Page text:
Curatorial Writing Fellow
Following her placement at Chisenhale Gallery, we asked our current Curatorial Writing Fellow Yu'an Huang to share the concepts and ideas that drive her ongoing research process and practice.
ASYMMETRY: What attracted you to producing a publication for your chosen project proposal?
YU'AN HUANG: KUA 跨 is a multi-medium publication and network exploring transnationalism. I’ll be using my fictional writing as my main research method and a lens through which I can direct and expand my curatorial practice. I hope this publication can help develop a language and connectivity to build a wider platform around post-global discourse.
It has become evident that we are psychologically unprepared for the reality of what globalisation has brought upon us. Whilst technological advancement has led to new forms of freedom, it has also caused a growing number of us to become alienated, existing between borders and contexts that assign us different identities, consequently summoning feelings of isolation and disconnection. This publication aims to investigate the human condition through the prism of transnational experiences.
A: How has your previous research process informed your ideas/interests for the curatorial fellowship?
YH: In 2016, I migrated to Germany where I started applying a ‘life as research’ method over the course of five years whereby I relived the experience of my fourteen-year-old self, arriving in a new country (which at that time was the UK). This method is similar to situated learning or method acting. As daunting as it had been at times, the process deconstructed the intersectional experience of an Asian body in a European 'imagined community'; a concept developed by political scientist Benedict Anderson who described a nation as a socially constructed community, ‘imagined’ by people who perceive themselves to be part of it. This idea led me to categorise the process into six main themes, the first of which is re-integration.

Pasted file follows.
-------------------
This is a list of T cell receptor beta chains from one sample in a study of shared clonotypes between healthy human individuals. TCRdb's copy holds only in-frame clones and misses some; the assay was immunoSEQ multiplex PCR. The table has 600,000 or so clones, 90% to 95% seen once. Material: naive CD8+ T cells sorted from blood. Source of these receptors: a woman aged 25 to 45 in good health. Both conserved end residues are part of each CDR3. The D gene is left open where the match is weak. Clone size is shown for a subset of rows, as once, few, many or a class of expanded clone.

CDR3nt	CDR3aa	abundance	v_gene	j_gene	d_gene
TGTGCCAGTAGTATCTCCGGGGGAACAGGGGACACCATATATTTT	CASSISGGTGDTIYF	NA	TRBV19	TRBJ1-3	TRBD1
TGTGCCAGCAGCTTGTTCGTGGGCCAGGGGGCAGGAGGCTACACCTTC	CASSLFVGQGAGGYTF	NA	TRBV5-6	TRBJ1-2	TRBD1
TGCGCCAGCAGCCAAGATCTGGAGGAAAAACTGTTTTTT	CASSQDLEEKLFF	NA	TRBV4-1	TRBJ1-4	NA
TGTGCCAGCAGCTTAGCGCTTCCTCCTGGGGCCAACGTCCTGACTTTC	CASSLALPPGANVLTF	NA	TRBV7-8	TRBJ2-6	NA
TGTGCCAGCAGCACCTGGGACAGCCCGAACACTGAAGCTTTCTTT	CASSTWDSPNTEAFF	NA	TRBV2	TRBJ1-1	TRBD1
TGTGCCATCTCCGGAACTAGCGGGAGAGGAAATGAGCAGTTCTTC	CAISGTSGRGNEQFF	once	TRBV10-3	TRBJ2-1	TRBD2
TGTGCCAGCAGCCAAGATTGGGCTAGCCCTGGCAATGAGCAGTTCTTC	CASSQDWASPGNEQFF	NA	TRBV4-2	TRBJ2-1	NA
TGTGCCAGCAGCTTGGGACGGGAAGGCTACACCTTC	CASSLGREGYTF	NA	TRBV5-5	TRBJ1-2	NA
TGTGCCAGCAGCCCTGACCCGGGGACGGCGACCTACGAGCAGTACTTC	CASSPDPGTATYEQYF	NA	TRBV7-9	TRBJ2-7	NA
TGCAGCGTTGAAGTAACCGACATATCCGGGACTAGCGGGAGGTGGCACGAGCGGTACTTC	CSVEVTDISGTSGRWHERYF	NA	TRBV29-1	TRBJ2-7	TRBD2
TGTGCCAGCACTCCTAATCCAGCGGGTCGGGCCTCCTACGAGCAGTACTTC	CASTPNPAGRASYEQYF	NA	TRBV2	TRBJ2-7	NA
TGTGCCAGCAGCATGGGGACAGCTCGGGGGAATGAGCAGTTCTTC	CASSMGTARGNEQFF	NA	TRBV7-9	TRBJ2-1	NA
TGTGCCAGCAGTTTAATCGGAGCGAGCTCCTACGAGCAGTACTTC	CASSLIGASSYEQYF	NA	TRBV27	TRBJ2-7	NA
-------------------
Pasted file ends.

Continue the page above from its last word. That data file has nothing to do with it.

By exploring social psychology theories, carrying out conversational interviews, journaling and collating material from social situations, I found a way to experience and respond to the generational changes caused by globalisation. This prompted me to set up LOA Gallery in East London in 2018, an art space that showcases artists with cross-cultural backgrounds, forming a network of talent and collective ideas that continually informs and develops my work.
A: How do you envision your practice developing during the curatorial fellowship?
YH: During this challenging process, I want to experiment and develop an authorial voice in my fictional writing and arrive at a clearer understanding of my curatorial language. I hope to provide experiences and encounters between the work, art space and the viewers that illustrate how the transnational experience has been lived and shaped by human condition.
From a practical aspect, every conversation I’ve had with members and guests at Chisenhale Gallery and Delfina Foundation has consistently opened my eyes to new future possibilities for the project. The generosity and thoughtfulness of sharing these experiences have allowed for intersectional and interdisciplinary learning. I envisage the next months as a space where I can continue to explore these new prospects, as well as contribute to a community of talent that will enrich future publications with new ideas.